room that must ofteu have welcomed
the poet when he camo homo from his
labors in the great city. It is a very
homely and humble place, but tho sight
of it makes tho heart thrill with a strange
and incommunicable awe. You cannot
wish to sjpeak when you aro standing
there. You aro scarcely conscious of
tho low rustling of the leaves outside.
tho far-off sleepy murmuring of Uierhowovor, easocilsJ-! J air
brook, or the faint fragrance of wood
bine and maiden s-blush that is waited
in af the open casement, and that
swathes in nature's incense a memory
sweeter than itself. William Winter, in
Emperor aud Boy.
Ono of tho commissioners from Bra
zil to the Philadelphia exposition, told
a pleasant story of the emperor. A lad
oi good family, ia Bio Janeiro, foBad
himself left, by tlio deata ol bis lamer.
friendless and penniless. One day he
saw a middle-aged gentleman plainly
dressed, and with a singularly candid,
kind countenance, walking alone in the
street Tho lad's companion told him
it was the emperor, adding, "liecnooeee
to bo unnoticed, to go up and down as
tho father of his people."
" If he is tho father of his people,"
said tho boy, " he will take some inter
est iu mo ; and, approaching tho em
peror, though trembling with, fright, ho
told bis story in a few direct words.
Dom Pedro listened attentively.
" "Wbat is it tlmt you want, then, my
An education, your majesry. ll l
had that I could be of some use to my
self and others. Now I am of nono."
" For what business did your father
"That of a civil engineer, sir."
" Come to me at noon to-morrow."
Tho emperor inquired concerning the
'lad. and then took upon himself tho
whole expense of his support andedn
canon, seuumg nisi iu iius rouuu tu
receive the latter. Tho fact which gives
more significance to tho story is that
tho emperor is comparatively a poor
man, his income being much less thau
that of many wealthy Brazilian gentle
men. Even tho education of thia, ono
boy involved a certain amount of self-
sacriuco on ma part.
Dom Pedro cares nothing for luxury,
pomp, or even the honors of tho worm ;
his whole aim is the olovation and im
provement of his subjects. For this
purpose ho has visited almost every
civilised conntry, carrying noma mo
best in theory aud practice, to experi
ment in juruzit. na waa occuaiuiuou uu
bis tours of investigation at the expo
sition, to go about iueosnito, iu shabby
coat and trousers, to tho great disap
pointment of tho crowd. They did not
recognize tho fact that uo iusiguia of
royalty could add dignity to such real
majesty of character.
Lni'luesce or Ciuuirex. Wo cannot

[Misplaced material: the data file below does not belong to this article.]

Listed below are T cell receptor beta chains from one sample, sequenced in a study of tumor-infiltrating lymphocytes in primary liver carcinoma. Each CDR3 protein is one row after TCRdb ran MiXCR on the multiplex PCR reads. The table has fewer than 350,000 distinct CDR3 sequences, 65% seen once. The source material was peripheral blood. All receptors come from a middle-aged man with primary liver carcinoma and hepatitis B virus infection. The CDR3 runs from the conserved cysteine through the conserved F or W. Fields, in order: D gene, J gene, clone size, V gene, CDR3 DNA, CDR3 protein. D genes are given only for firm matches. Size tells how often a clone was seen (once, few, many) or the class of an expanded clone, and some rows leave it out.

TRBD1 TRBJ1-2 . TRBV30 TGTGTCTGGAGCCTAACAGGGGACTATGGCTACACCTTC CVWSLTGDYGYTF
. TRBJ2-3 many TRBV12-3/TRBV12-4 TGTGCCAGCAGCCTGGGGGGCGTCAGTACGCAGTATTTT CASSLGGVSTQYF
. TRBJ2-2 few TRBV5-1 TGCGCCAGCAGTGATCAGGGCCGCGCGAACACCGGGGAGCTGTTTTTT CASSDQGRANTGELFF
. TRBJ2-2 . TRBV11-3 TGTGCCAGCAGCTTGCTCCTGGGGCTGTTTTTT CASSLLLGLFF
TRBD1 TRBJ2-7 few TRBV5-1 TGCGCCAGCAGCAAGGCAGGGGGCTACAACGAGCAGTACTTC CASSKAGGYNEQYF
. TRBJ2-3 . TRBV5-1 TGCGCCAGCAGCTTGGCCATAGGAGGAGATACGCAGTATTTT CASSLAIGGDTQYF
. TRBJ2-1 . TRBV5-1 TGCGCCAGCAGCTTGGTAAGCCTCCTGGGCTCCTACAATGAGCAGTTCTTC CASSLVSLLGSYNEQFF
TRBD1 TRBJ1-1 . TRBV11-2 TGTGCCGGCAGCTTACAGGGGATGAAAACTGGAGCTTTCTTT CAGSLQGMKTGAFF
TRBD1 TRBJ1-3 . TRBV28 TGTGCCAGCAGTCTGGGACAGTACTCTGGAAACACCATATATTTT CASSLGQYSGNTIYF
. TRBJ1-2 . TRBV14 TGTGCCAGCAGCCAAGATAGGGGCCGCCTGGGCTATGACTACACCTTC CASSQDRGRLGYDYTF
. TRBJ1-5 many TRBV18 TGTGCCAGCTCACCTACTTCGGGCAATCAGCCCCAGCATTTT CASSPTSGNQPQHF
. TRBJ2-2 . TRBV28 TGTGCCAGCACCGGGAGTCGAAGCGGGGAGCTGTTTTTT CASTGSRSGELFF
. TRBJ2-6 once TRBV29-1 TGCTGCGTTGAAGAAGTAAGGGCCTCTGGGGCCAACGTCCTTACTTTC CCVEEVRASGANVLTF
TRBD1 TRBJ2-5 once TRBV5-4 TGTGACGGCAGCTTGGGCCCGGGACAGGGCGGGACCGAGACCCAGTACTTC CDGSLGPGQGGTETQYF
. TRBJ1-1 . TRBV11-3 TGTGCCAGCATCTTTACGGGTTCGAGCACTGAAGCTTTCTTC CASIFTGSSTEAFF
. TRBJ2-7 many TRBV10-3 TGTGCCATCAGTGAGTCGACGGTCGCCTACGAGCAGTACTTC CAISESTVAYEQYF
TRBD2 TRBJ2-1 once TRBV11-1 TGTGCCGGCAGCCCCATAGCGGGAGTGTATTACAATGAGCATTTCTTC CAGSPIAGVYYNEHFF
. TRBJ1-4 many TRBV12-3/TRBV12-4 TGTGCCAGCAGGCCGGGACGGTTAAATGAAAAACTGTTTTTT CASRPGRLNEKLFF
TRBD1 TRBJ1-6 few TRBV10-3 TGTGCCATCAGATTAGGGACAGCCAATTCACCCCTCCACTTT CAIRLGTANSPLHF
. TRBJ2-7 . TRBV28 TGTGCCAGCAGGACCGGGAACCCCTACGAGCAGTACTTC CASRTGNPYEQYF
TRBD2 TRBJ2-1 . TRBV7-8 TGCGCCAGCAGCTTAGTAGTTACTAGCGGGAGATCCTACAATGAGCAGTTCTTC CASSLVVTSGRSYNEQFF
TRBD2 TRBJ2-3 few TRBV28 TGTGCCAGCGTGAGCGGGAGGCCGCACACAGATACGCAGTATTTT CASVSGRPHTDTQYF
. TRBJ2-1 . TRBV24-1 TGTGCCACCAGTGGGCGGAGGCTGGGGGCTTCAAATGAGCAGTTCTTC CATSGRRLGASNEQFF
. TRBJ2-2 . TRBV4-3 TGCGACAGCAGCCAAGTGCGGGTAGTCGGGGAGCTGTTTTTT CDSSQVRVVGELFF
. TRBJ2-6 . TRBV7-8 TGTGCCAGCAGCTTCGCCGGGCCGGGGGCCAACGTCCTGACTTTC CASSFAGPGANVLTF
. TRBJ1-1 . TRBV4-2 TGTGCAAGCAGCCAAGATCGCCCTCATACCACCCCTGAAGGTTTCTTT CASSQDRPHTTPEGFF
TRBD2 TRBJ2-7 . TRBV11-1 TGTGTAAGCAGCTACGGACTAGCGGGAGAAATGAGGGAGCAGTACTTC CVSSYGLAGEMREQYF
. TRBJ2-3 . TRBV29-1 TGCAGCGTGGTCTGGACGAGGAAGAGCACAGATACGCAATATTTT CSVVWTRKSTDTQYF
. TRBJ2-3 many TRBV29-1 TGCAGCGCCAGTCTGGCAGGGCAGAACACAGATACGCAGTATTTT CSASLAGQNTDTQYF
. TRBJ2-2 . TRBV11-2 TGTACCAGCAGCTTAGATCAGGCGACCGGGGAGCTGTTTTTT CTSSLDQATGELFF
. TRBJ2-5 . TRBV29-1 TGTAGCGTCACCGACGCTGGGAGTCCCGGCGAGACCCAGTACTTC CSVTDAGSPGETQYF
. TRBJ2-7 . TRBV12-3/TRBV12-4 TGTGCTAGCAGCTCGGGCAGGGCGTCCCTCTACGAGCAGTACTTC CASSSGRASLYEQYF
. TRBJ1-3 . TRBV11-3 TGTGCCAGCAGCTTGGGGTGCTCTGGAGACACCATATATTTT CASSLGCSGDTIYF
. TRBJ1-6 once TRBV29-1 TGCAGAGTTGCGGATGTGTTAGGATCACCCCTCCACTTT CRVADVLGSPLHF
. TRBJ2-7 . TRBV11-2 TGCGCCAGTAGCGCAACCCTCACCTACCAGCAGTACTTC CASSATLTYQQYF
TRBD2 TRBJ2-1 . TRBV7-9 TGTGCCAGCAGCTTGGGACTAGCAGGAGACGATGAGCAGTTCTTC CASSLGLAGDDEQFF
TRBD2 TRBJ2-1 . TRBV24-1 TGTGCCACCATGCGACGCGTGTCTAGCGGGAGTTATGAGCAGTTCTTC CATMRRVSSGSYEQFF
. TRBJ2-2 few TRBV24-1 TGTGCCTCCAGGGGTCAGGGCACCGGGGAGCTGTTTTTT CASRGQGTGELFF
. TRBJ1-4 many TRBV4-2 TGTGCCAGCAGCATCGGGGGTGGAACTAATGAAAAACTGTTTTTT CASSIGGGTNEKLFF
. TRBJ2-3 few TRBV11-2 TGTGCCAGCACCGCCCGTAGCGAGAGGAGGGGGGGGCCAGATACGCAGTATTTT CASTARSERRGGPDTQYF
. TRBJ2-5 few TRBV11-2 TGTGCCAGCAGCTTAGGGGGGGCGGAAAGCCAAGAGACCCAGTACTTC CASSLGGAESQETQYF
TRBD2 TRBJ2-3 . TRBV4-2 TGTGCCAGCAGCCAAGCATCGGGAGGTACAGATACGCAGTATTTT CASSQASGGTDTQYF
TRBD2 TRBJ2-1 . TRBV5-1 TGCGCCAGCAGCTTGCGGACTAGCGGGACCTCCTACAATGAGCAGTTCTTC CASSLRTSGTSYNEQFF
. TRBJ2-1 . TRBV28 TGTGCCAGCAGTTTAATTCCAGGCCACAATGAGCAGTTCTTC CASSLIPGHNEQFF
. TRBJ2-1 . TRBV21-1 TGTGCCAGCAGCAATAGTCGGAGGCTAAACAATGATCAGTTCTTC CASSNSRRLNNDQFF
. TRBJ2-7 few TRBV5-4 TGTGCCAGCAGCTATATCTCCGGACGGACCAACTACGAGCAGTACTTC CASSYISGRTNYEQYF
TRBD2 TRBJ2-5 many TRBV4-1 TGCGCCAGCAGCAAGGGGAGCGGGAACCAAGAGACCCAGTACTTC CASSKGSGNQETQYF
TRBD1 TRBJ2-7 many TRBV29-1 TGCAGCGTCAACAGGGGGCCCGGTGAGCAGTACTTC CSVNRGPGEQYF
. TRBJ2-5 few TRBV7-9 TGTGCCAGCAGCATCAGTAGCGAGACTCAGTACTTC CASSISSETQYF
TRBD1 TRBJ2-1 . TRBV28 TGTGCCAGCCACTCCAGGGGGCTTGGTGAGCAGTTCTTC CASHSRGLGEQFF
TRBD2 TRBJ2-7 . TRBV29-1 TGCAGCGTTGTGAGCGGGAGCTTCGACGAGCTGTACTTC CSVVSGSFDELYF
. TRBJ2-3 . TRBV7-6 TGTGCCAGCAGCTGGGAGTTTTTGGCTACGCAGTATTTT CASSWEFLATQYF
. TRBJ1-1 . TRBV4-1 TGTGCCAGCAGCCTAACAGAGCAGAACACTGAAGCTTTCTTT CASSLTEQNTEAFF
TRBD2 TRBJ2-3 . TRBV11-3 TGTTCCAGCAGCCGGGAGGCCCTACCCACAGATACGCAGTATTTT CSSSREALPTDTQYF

but think that this constant presence of
human nature, pure aud happy, of sim
ple aud innocent enjoyment, exerts a
great, though littlo noticed influence
on this wholo groat fighting family of
mau : aud that each member of it fore-!
goes somewhat of his selfishness, abates
something of its fury after every such
contemplation of aomething happier
than himself, whicb never yet regarded
self, uover was infuriated by passions.
No wonder that tho greatest of men
havo mostly evinced a passionate fond
ness for children ; neither ii it surpris
ing that iu soma persons uot otherwise
o( weak character, such fondness ehould
oveu rise to excess. In our mourning
over u lost child, the vory sources of
our comfort boar in thrai an embitter
iug vouom for our grief. To the busy
world, what, indeed, ia the death of a
child? It forwarded, it rotarded no
humau aim ; it stood an insignificant
alieu by tho side of tho mighty aud
dusty arena of lifo. Not so toUe pa
rent. To him its smile aud play were
tho invigorating spirit that nerved him
ia the conflict ; a8d tho very apathy of
tho wholo world, beside its titter want
of sympathy with him in his (to their
feelings) trilling loss, becomes itself
au added source of polguant, louoly,
If everyone givea away advice, it ia
because nobody will buy it,
Tho London Lancet ha some eea
moots on this topic which say be read
with as much profit in this aeotio m
in London. It says : If m zaan wero
to deliberately shut himself for aosait
bIx or eight hours daily In astnffyroe,
with closed doors and windows (ttw
doors not being open to oven cba-Rge
tho air during tho period of incarcera
tion! and were then to complain of
headacho and debility, he wosld be
justly told that his own want of intelli-
5;ent foresight waa tho csuso of hit Mtf
oring. Nevertheless, thia k what tbo
great mass of tho people do every night
of tboir lives with no thought of their
imprudence. Thero aro few bedroom
in which it is perfectly safe to paa tbo
nfght without something moro than
ordinary precautions to Moure an inflow
ol ircsu air. Every sleeping apart snt
should, of course, havo Mro-pJaoo
with an open chimney, and in eeM